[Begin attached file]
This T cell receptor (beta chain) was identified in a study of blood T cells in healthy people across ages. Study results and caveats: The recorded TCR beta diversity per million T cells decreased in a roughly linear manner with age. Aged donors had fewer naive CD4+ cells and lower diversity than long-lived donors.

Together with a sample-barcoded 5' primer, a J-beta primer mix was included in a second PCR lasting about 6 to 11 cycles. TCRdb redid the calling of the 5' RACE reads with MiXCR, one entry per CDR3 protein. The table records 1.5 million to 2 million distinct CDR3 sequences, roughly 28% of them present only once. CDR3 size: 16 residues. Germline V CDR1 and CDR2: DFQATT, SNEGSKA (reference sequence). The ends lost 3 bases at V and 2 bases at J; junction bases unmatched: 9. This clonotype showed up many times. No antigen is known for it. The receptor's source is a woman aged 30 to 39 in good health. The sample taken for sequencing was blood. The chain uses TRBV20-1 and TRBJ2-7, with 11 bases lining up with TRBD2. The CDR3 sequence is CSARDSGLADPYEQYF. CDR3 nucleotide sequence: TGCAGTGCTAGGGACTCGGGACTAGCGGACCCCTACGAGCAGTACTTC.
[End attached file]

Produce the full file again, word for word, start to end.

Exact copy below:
This T cell receptor (beta chain) was identified in a study of blood T cells in healthy people across ages. Study results and caveats: The recorded TCR beta diversity per million T cells decreased in a roughly linear manner with age. Aged donors had fewer naive CD4+ cells and lower diversity than long-lived donors.

Together with a sample-barcoded 5' primer, a J-beta primer mix was included in a second PCR lasting about 6 to 11 cycles. TCRdb redid the calling of the 5' RACE reads with MiXCR, one entry per CDR3 protein. The table records 1.5 million to 2 million distinct CDR3 sequences, roughly 28% of them present only once. CDR3 size: 16 residues. Germline V CDR1 and CDR2: DFQATT, SNEGSKA (reference sequence). The ends lost 3 bases at V and 2 bases at J; junction bases unmatched: 9. This clonotype showed up many times. No antigen is known for it. The receptor's source is a woman aged 30 to 39 in good health. The sample taken for sequencing was blood. The chain uses TRBV20-1 and TRBJ2-7, with 11 bases lining up with TRBD2. The CDR3 sequence is CSARDSGLADPYEQYF. CDR3 nucleotide sequence: TGCAGTGCTAGGGACTCGGGACTAGCGGACCCCTACGAGCAGTACTTC.